Thursday, May 19, 2016

Friday Flash: They Fight Crime

This week Chuck Wendig found yet another great random-idea-generator, and sent us all to They Fight Crime. It was pretty fun, so as so often happens, I hit the button a bunch of time, picked what I liked best, mixed and matched, and then shifted genders around because they were all "he...she" combos and that's sooooo 20th Century. Chuck just wanted us to play with the characters, not necessary have them fight crime, but that's what mine decided to do. He also gave us 1500 words, but I only used a bit over my usual 1000. What I got, by the way, was:
He's a patronizing scientist with a love for bananas.
She's a mistrustful barbarian with a taste for style. 
I made them both female because why not? Here, for your Friday distraction, I give you Susan and Maga.

Attraction of Opposites Saves the World

“Maga, can’t you clean up after yourself for once?” Susan shouted her frustration from the living room. “How the dickens can I be expected to do my work when you leave shopping bags everywhere?”

Maga poked her head out of the bedroom. “I like new clothes. And you have to admit I wear them well. You’ll manage.”

“But the furniture doesn’t look so good in the bags, Maga. And I can’t work if there’s no space. Anyway, with all your shopping, did you ever think to pick up more bananas?”

Maga stiffened, her hair escaping the effort she’d made to tame it. “I may be a barbarian, but I do not eat bananas.”

The bickering ran on until a red light began flashing over the door, accompanied by a piercing whistle. Maga uttered a barbaric curse and slipped out of the Prada heels and into her fur-lined boots. She pulled a deerskin tunic over her head to cover the designer dress; too much work to take it off. Grabbing her spear and bow, she headed for the door.

Susan, toting her own kit—a mini-lab in a briefcase—had beat her outside. She was kicking her motorcycle into reluctant life as Maga leapt onto her own mount.

Minutes later, Maga pulled the nimble steppe horse to a halt at the crime scene and swung down, sword at the ready. Susan looked up from the device with which she scanned the scene and scowled. “Maga, if you’d just join the 21st Century you wouldn’t miss all the fun. The perp’s gotten away, but I’ll figure out who it was soon enough, with my brilliant invention.”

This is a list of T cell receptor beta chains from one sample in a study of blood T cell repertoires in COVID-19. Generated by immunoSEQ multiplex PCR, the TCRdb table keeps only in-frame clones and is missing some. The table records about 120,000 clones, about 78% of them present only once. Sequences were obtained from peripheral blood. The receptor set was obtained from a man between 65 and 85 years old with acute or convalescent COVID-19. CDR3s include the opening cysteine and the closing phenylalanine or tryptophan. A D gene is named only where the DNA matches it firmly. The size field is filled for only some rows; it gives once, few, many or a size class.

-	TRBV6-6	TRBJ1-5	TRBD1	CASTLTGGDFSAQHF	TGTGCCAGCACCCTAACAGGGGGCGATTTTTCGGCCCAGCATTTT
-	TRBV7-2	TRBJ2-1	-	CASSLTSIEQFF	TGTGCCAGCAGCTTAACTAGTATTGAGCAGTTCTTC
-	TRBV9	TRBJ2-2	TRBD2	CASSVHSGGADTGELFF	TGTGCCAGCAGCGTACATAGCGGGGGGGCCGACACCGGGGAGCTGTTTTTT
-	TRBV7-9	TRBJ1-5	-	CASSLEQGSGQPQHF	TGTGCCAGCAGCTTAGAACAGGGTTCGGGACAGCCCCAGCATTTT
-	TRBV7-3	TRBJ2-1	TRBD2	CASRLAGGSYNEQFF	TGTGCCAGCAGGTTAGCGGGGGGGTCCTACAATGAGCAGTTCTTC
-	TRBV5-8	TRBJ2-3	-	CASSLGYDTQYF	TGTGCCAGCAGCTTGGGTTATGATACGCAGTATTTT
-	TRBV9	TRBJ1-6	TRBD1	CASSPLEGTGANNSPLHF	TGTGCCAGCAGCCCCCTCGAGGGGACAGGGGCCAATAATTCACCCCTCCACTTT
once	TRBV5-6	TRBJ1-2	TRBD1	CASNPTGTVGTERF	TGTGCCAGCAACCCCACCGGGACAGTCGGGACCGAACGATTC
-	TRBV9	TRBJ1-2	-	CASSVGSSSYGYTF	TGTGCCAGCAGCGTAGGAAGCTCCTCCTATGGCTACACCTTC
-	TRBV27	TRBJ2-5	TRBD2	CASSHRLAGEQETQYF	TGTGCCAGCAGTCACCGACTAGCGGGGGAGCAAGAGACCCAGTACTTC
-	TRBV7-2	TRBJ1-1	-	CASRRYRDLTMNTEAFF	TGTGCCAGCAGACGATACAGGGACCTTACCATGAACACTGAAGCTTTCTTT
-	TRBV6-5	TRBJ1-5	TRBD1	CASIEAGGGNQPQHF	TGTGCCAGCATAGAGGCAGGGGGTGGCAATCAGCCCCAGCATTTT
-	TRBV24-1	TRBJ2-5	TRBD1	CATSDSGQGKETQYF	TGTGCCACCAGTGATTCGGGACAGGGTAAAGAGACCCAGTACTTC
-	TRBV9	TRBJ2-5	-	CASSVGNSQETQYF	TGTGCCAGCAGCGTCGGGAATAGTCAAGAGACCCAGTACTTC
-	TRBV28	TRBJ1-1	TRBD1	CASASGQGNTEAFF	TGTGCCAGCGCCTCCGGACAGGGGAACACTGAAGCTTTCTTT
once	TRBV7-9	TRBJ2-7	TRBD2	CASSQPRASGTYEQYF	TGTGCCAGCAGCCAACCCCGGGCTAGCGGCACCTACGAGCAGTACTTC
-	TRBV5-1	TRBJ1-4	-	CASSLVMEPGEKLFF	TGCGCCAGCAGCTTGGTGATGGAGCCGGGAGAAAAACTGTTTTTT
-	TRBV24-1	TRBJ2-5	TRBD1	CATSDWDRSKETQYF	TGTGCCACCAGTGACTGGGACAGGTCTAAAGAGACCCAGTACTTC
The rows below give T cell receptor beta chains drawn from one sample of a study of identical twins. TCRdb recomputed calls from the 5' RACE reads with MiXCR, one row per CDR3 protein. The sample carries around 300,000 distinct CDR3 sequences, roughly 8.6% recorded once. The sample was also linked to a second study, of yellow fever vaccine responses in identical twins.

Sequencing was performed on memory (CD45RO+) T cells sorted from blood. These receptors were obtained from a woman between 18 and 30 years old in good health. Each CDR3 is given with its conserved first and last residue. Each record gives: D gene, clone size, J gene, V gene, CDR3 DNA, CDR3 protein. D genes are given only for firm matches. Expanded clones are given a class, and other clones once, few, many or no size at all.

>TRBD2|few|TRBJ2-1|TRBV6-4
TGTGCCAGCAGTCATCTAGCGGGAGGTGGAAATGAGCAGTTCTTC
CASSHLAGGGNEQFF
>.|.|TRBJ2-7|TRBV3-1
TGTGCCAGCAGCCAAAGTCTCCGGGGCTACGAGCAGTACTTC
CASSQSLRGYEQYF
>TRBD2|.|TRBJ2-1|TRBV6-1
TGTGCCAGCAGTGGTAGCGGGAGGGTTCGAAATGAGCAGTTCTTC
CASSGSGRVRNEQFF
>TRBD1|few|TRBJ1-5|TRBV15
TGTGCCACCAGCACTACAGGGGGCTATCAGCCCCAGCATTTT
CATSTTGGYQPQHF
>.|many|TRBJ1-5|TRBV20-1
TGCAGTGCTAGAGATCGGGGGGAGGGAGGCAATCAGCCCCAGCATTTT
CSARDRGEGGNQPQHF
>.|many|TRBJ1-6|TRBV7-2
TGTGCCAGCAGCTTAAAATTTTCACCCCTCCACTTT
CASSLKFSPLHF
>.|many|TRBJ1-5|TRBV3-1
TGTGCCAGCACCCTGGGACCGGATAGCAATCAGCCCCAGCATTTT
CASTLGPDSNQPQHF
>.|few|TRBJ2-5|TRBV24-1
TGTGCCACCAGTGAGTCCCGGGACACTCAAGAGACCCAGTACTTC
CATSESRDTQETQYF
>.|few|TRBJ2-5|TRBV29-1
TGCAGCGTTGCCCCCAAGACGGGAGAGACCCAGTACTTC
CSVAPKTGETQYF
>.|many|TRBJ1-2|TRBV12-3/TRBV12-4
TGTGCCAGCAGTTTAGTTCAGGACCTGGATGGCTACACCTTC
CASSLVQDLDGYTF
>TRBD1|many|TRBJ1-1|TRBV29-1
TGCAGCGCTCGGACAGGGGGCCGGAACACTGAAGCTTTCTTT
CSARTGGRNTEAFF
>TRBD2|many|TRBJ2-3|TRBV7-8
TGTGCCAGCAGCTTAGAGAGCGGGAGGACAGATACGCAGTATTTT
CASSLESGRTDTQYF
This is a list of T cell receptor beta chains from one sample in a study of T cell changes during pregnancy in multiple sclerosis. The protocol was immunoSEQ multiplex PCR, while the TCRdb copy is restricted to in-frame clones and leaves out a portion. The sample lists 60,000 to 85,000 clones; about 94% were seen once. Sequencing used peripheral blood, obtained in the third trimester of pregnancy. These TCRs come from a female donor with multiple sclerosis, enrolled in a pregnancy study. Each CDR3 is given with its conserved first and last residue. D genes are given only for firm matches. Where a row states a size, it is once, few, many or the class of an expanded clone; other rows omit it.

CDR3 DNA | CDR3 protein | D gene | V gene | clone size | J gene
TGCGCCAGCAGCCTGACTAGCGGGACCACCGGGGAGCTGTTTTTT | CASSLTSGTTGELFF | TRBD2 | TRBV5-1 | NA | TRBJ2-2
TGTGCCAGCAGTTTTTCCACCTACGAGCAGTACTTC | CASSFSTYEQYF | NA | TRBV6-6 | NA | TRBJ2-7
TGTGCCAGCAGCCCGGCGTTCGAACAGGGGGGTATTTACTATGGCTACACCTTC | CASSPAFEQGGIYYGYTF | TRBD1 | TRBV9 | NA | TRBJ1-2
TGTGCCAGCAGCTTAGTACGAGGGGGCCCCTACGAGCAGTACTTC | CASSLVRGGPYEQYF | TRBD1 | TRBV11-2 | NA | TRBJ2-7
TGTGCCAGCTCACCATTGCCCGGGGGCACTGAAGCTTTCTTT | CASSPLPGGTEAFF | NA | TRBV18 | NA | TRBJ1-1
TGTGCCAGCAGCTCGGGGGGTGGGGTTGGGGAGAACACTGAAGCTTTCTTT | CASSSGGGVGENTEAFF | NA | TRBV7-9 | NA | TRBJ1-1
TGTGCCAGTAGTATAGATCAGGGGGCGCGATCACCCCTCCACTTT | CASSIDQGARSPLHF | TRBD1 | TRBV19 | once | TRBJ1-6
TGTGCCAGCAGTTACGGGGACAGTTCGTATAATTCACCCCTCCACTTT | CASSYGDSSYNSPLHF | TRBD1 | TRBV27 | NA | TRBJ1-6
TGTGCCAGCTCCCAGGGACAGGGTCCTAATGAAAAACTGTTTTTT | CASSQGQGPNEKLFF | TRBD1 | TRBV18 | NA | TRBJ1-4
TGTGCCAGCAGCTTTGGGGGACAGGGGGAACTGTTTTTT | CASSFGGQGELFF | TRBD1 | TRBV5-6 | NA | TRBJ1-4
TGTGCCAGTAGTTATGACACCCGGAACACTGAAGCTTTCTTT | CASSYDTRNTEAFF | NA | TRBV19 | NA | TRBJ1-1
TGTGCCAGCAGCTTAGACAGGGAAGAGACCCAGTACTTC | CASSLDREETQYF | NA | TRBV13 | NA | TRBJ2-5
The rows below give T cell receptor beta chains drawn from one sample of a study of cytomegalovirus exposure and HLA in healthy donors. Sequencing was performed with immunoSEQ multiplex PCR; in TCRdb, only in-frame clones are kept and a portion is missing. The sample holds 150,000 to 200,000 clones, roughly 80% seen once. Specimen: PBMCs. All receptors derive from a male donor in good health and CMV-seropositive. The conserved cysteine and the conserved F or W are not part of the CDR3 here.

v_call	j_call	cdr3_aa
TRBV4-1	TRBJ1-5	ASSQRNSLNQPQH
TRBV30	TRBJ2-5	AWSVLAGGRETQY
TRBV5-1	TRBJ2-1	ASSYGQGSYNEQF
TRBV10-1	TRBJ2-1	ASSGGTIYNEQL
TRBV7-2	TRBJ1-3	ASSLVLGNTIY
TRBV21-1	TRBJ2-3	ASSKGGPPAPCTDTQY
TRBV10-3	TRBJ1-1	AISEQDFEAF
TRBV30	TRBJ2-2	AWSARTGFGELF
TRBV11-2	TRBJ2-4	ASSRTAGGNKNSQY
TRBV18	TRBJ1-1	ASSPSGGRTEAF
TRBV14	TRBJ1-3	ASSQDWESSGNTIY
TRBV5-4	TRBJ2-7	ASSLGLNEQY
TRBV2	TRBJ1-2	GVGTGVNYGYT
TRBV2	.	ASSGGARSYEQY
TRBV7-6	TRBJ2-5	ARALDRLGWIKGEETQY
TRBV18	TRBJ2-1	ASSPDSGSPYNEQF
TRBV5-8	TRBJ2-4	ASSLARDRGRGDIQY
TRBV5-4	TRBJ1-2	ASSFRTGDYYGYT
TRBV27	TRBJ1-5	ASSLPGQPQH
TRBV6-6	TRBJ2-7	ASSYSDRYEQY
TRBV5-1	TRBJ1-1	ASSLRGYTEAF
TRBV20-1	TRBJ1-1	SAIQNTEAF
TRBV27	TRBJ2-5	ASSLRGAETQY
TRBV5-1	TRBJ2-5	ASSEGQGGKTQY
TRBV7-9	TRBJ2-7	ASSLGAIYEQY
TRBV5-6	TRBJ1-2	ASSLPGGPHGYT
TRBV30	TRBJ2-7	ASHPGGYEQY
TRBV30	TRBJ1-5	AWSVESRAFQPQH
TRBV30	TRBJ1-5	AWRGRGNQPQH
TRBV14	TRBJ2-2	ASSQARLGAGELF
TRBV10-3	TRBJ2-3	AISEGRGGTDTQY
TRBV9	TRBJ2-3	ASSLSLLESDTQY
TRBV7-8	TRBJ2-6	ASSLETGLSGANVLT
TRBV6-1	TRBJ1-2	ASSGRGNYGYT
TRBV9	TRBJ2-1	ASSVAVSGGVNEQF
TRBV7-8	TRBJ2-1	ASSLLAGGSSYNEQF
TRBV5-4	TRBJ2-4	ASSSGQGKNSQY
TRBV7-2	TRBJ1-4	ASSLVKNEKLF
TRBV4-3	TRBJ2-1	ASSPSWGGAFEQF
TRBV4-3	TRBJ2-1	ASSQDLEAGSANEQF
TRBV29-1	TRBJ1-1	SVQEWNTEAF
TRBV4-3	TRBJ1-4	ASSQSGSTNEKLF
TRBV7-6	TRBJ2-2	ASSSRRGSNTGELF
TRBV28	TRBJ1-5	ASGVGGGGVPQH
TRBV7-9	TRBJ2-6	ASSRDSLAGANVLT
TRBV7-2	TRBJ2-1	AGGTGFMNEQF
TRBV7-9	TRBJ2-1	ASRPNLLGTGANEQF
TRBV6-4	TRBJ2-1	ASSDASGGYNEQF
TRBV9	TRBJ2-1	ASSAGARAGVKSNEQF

Maga tossed wind-tangled hair from her face and answered in the thick accent she used only in public. “I am barbarian! I ride my horse!”

“Well, I don’t see what you can do on this case. The only clue the thief left behind is DNA, which my scanner is analyzing now, and this cell phone with a code only I can break. You’ll have to sit this one out and let the scientist work,” she added smugly.

“Oh?” Maga narrowed her eyes and gazed into the distance. Her vision undamaged by screens and books, she could see the fleeing figure about to vanish from sight. She vaulted back onto the horse, urged it to a gallop, and moments later scooped up the suspect. The stolen briefcase still swung from the woman’s fist.

“Got you!” Maga wrestled the perp into submission and draped her over the horse in front of her. “I like scarf,” she added, removing the woman’s expensive silk scarf and wrapping it around her own neck. It looked a trifle odd with the deerskin tunic, but would go perfectly with that little number she’d gotten on sale last week. They cantered back to the crime scene.

“Done playing?” Susan asked. “I’ve nearly cracked this code and will soon know who the miscreant is.”